Monday, November 15, 2010


When I was a child, my mother grew coleus plants in the shady part of our backyard. Seeing them evokes those childhood days and all the fun I had in the backyard. My brother and I would hang a hose over a large Massey tree and run through the water pretending to be in the wilds of Africa, plunging through our make-believe waterfall.

Sunday, October 24, 2010

Hibiscus Blooms Again

This beautiful peachy hibiscus is blooming in a garden on my street. These flowers remind me of Hawaii although they are native to many tropical climates. The petals are often used to make a tea.

Monday, October 11, 2010

Pampas Grass

Pampas grass is blooming in Houston, as the summer segues into fall. Most of our daytime temps have been in the mid-80s for the last week or so, but today was a burner!

Tuesday, September 28, 2010

Luscious Berries

These luscious, wild berries have reached their peak of ripeness once again. The rain drops are visible on the leaves, which I always love to capture. I still have a long way to go as a photographer... but I enjoy taking photos, nevertheless.

Monday, September 13, 2010

Tonight's New Moon

This photo was taken tonight. It looks like a Navy Bean to me, the way it is only partly visible. The Youpon shrub in front of the moon puts it in perspective.
You vote: Does the moon look more like a ...
___ Cannellini bean
___ Great Northern bean
___ Navy bean

Saturday, September 11, 2010

Morning Glories Blooming Again

Those wonderful, delicate flowers of the early part of the day are blooming again. This little vine creeped over from my neighbor's house and took root on an old elm stump that is getting bushy with leaves. I love the play of light in this photo.

Monday, September 6, 2010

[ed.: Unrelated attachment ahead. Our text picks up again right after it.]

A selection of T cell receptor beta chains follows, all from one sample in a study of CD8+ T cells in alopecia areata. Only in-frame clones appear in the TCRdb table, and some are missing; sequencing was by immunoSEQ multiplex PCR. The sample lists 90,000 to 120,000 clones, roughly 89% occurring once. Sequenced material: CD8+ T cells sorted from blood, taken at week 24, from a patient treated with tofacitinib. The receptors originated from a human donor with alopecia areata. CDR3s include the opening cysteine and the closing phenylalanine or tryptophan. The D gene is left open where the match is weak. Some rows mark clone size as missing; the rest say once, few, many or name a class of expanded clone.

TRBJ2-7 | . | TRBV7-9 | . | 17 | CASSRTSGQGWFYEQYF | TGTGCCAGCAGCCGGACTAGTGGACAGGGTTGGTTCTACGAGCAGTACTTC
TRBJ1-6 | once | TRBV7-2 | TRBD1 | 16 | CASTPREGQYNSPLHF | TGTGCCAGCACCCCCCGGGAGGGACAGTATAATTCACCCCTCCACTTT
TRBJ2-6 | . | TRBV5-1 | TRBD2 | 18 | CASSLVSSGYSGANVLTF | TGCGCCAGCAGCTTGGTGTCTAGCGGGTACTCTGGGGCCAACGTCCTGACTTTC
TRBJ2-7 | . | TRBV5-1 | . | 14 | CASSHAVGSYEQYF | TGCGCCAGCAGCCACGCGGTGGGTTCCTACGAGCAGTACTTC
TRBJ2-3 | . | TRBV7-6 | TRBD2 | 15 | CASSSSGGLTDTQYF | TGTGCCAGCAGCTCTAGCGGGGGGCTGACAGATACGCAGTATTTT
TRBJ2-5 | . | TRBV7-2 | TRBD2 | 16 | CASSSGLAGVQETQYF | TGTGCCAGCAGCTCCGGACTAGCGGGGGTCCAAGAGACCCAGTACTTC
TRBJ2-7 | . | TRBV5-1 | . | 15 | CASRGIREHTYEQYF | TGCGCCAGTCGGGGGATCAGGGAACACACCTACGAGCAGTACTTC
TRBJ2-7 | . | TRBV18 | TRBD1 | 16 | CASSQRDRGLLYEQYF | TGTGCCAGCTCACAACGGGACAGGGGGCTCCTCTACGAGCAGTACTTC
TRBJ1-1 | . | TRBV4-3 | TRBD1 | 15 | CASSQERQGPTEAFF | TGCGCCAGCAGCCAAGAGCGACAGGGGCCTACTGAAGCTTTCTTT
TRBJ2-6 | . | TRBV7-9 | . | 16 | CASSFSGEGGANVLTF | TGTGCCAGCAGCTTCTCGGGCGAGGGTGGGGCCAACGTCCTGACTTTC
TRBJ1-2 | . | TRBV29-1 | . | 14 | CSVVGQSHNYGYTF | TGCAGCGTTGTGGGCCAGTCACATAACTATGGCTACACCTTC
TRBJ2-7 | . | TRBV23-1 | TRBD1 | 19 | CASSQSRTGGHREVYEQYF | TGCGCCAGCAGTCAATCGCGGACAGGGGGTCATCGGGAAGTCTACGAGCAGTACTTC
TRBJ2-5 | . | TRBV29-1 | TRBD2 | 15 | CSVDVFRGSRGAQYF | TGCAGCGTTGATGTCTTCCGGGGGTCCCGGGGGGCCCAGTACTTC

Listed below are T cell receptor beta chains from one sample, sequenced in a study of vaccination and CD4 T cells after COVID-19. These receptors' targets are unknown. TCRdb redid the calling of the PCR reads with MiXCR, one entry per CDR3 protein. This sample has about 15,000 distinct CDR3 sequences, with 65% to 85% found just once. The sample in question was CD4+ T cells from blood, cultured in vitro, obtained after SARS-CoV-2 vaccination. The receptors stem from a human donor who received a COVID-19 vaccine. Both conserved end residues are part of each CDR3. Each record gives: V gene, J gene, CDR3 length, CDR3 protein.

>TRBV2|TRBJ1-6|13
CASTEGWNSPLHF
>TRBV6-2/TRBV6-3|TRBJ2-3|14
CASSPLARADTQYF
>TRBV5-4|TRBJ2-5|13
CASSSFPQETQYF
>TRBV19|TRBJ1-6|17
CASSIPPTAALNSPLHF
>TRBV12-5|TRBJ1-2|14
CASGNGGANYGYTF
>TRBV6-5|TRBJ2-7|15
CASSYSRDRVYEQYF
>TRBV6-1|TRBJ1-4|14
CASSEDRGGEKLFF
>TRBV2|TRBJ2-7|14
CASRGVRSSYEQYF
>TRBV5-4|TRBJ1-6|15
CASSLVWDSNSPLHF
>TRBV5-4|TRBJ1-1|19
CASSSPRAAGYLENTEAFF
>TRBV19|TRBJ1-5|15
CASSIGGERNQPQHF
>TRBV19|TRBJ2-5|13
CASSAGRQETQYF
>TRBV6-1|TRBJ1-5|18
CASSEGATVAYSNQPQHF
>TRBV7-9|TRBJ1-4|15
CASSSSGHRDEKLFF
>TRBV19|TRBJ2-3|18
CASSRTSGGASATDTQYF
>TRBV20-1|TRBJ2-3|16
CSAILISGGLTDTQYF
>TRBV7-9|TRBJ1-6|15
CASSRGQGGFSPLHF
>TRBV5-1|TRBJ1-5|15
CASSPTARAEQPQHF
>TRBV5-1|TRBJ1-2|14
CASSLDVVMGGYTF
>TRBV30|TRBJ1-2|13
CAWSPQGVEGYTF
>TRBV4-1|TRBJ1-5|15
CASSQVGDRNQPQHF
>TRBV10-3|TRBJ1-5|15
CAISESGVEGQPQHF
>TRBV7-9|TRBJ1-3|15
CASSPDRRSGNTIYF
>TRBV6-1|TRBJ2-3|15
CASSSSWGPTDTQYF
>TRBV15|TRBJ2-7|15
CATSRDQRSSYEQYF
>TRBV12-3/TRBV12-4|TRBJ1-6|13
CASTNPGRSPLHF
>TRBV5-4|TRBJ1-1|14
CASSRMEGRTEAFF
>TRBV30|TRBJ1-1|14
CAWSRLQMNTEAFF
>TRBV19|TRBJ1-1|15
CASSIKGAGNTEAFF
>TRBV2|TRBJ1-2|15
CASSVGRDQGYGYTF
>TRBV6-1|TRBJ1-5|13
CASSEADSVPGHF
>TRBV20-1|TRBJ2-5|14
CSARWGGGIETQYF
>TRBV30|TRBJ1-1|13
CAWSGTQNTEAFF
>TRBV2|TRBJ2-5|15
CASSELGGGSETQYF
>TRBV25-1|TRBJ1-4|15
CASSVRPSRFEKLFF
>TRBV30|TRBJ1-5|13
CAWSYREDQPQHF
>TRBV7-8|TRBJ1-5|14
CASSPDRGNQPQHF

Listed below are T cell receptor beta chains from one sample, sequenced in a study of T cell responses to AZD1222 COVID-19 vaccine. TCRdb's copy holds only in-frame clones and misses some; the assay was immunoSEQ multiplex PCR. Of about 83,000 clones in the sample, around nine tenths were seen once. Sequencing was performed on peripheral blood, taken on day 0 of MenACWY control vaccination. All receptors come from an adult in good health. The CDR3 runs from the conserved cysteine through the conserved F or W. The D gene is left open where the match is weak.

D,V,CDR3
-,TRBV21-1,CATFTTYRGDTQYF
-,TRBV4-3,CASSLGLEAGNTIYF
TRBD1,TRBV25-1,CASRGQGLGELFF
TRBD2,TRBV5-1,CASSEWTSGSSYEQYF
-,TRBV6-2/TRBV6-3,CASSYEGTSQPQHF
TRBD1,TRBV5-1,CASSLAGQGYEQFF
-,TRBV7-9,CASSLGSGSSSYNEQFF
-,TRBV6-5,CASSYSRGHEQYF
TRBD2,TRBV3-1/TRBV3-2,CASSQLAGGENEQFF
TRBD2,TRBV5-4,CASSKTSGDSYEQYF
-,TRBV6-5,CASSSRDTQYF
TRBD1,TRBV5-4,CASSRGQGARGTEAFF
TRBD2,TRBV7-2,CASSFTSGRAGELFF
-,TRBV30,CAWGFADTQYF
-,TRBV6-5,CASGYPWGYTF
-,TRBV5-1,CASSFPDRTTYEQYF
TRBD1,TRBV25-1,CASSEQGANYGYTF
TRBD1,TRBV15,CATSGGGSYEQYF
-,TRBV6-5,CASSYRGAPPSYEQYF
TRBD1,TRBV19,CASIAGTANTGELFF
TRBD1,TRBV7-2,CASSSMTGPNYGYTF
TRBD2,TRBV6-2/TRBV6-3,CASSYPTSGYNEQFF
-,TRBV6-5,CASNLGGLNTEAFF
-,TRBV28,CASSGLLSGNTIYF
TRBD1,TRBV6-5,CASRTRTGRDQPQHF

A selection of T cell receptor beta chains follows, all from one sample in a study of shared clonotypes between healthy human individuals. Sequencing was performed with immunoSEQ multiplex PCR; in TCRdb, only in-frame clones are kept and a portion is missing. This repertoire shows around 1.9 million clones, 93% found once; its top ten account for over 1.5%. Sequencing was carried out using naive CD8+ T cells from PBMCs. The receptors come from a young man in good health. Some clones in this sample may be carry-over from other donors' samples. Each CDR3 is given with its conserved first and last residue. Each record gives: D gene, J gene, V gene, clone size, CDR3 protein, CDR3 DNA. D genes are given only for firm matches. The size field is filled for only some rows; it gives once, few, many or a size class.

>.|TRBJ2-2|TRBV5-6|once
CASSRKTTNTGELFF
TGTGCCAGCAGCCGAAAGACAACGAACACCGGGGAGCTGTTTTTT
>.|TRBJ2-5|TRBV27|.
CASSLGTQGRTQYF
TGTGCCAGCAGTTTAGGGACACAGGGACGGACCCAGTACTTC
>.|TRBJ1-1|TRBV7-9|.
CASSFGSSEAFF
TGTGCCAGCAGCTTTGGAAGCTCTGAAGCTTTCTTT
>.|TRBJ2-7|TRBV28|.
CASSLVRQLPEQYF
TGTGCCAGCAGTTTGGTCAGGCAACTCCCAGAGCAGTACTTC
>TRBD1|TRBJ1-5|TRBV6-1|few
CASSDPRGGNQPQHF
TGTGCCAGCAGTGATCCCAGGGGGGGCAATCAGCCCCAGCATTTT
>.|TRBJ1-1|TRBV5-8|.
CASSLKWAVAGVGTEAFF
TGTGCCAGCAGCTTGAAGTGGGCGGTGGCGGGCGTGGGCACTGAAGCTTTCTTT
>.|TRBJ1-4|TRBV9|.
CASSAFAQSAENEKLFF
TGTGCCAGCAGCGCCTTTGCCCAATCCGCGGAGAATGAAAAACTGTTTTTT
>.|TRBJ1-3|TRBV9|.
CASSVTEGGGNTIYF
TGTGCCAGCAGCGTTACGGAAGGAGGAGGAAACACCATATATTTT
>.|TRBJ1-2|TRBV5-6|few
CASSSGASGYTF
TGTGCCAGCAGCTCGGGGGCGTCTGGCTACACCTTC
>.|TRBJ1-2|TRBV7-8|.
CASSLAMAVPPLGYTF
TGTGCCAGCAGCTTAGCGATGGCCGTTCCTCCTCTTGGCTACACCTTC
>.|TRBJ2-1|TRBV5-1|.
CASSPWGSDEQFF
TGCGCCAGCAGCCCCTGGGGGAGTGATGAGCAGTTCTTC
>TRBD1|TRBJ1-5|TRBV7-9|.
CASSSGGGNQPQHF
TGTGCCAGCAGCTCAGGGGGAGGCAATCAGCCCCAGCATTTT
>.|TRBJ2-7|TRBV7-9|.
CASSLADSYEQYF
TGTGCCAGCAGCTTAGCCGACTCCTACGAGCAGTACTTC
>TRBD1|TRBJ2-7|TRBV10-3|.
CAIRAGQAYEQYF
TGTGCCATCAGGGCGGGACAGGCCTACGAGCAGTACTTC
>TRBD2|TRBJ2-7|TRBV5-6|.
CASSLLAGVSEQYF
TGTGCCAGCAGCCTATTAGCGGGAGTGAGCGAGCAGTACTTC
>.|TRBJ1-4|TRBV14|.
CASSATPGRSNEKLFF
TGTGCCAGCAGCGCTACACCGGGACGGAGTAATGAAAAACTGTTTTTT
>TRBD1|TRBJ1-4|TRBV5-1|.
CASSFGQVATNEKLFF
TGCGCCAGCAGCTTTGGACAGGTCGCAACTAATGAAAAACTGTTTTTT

Morning Sun Glow on Oak

Early one morning as I was opening the blinds, I was enthralled to see how the sun was striking the oak tree across the street, so I grabbed my camera and took off. This was one of those fleeting moments when everything seemed so glorious, but I was unable to really catch the thrill of the vision. Wish I knew more about my camera. Learning to be a better photographer is on my "Bucket List."
Another view, below.

Thursday, July 8, 2010

A Study of Moss

Lately Houston has been deluged with daily thunder storms accompanied by lots of rain, rain so deep that entire neighborhoods have been flooded. All this rain has birthed mosquitos as well as moss on many surfaces. Enjoy this collage of moss growing in the yard, on the fence and on rocks.

The fence in this photo is not altered in any way. It is truly green with moss. No special filters used, no techniques. Just a true photo of the way it looks.

Sunday, July 4, 2010

In Memory of Audrey Wade

Today's post is dedicated to a remarkable woman. This afternoon was the service for Audrey Wade, my beloved neighbor for more than twenty years, and my friend for much longer, who died June 29, 2010. Audrey was a truly wonderful person, full of life and smiles, full of love for all, truly guileless, inquisitive, adventuresome, and brave. She and her husband were fond of taking trips and they inevitably brought back some treasures for my children or for me. There are many reminders of Audrey around my house. Audrey and Jim raised six great kids and contributed mightily to their community and to their church. Audrey would frequently pop over to my house to chat or to bring a goodie. Other times we chatted over our common back wall. She was always ready to share something with me including late-night excursions to her backyard to see the night-blooming cereus. There are many tales I could tell and all of them good and wonderful.

Lucky for me, I saw Audrey in December last year when I had lunch with her and her dear husband Jim. Audrey will forever remain in my heart. She will be missed by so many to whom she was beloved. My prayers go out to Jim and all the family.

Friday, July 2, 2010

Galveston Mansions

There are a number of beautiful mansions in the coastal town of Galveston, TX. Many were built during the height of its affluence, in the late 1800s.

Some of the mansions are beyond what most of us can imagine, with hand-painted murals, custom iron work, amazingly intricate wood carvings, marble steps, and frankly, too many special features to describe.

If you ever have a chance to visit Galveston, take the time to tour one of their truly unique homes.

Galveston was originally inhabited by an extinct native American tribe called the Auias, whose influence extended all the way to Corpus Christi. Disease, conflict with Europeans, and numerous other reasons caused them to be extinct before the Civil War. Several Spanish explorers, beginning in 1528, had significant influence on the island town, including the naming of the town for the Spanish Count Galvez (Galvez-town).